Magnetic Attraction

Discussion in 'General Electronics Chat' started by AWSariti, Jan 5, 2005.

  1. AWSariti

    Thread Starter New Member

    Nov 27, 2004
    7
    0
    We always read the "Third Law" of magnetic attraction and repulsion as "the force varies inversely as the square of the distance separating the magnetic poles." I had to puzzle through the English on this one a few times. What happens is pretty simple and stated, I think, more clearly it's this: "the force varies such that it is the inverse of the new distance (between the poles) squared." Thus if poles are moved a further 2 feet apart from an original distance X, the force is the inverse of 2 squared, i.e., 1/4 of the original.

    Just a thought to make some of the language clearer for newcomers. Any newcomers agree, or is it just me?

    Tony
     
  2. Brandon

    Senior Member

    Dec 14, 2004
    306
    0
    I agree, except its written like that for the math. Like RMS. The root of the mean of the square of the signal. Confusing but it has a purpose. In the beginning it gets stupid, but when you start doing multiple forces at different directions and have to integrate over time and/or distance, there is a method to the madness.
     
  3. n9xv

    Senior Member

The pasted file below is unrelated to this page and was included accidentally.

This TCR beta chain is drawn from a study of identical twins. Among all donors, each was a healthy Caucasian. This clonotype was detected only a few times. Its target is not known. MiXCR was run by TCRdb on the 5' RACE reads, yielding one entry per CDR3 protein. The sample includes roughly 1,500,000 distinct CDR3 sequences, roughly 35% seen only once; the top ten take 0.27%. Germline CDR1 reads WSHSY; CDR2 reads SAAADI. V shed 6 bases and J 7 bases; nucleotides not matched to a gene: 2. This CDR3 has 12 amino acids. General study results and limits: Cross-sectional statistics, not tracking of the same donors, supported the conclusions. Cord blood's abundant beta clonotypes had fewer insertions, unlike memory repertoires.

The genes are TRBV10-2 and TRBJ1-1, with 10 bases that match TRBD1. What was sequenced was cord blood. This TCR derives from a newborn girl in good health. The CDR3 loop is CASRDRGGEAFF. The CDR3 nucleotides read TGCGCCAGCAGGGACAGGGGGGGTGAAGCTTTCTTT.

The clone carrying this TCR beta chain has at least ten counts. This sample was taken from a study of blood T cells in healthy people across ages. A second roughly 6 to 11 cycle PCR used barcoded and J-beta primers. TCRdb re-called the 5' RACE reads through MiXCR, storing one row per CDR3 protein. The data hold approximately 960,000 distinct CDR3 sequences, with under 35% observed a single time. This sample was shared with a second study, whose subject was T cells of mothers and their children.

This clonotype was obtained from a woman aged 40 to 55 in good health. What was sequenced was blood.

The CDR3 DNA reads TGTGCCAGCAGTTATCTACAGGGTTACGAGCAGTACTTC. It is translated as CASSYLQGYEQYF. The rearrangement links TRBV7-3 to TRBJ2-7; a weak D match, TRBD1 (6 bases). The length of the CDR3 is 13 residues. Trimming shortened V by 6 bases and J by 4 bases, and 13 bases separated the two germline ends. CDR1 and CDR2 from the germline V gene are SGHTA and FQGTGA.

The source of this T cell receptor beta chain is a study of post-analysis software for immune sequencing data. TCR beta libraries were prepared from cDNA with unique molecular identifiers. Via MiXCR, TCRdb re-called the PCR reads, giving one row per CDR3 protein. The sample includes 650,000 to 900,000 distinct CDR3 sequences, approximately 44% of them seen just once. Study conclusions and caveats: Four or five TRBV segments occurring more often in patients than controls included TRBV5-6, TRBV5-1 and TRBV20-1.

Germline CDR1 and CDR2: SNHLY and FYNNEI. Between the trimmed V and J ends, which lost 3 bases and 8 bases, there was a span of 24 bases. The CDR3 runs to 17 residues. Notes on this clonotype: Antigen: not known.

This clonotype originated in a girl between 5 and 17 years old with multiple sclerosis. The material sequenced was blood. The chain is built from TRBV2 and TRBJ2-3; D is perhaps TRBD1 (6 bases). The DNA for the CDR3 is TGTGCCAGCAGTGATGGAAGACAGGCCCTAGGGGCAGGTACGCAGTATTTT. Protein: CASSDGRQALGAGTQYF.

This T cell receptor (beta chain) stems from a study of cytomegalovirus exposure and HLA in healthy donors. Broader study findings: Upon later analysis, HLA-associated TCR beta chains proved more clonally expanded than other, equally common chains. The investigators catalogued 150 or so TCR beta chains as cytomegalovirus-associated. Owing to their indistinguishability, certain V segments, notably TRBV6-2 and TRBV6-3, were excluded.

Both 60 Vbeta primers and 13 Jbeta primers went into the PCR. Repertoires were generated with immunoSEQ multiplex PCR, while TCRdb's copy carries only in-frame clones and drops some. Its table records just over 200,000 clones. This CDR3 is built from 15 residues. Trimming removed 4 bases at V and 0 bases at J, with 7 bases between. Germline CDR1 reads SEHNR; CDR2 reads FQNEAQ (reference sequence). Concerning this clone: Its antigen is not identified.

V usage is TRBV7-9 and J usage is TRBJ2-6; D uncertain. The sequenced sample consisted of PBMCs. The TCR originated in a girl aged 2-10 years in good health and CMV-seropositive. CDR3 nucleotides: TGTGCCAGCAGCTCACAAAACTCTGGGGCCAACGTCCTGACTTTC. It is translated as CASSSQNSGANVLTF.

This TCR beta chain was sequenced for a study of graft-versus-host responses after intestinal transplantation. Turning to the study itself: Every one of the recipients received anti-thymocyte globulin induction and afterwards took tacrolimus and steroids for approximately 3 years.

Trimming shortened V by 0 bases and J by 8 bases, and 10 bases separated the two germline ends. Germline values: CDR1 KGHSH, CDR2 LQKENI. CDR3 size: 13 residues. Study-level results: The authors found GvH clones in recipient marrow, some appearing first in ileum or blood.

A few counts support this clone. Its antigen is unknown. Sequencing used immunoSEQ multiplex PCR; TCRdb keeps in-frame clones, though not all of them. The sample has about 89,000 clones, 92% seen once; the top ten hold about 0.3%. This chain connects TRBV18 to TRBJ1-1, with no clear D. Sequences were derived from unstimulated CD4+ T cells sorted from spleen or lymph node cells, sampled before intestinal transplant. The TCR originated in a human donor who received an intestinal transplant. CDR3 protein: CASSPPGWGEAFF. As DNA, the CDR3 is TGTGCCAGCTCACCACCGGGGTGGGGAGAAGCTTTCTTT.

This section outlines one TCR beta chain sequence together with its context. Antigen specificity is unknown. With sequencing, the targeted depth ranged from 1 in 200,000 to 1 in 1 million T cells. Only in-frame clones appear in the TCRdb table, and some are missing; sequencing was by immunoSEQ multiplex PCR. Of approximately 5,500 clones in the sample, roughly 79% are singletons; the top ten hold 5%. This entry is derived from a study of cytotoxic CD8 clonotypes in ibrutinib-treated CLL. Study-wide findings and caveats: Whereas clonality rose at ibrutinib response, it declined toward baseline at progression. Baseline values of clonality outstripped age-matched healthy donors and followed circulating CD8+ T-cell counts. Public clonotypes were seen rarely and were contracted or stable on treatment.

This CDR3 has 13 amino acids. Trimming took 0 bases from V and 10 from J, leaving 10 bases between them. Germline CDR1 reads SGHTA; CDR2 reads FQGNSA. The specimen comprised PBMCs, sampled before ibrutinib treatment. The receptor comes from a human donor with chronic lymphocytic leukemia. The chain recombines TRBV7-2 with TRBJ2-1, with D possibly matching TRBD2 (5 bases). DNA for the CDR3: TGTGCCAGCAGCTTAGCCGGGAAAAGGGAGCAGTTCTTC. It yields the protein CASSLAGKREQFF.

Jan 18, 2005
    329
    1
    That inverse square law thing applies to radio wave/propagation as well. At the source the Intensity is I. For any distance (D) away from the source the intensity is divided by the square of the distance.

    At the source you have intensity I.

    Moving away from the source; I (new distance) = I (source) / (D-squared)
     
  4. kell

    New Member

    Jan 20, 2005
    4
    0
    "Thus if poles are moved a further 2 feet apart from an original distance X, the force is the inverse of 2 squared, i.e., 1/4 of the original"

    True only if X=2 ft.!

    If you multiply the distance by two, you quadruple the force.
    If you add two distance units, this does not tell you anything unless you know the original distance.

    Taking your example, consider that original distance was one foot. You added two feet, making the new distance three feet. You have multiplied the distance by three, and your new force is one ninth the original.
     
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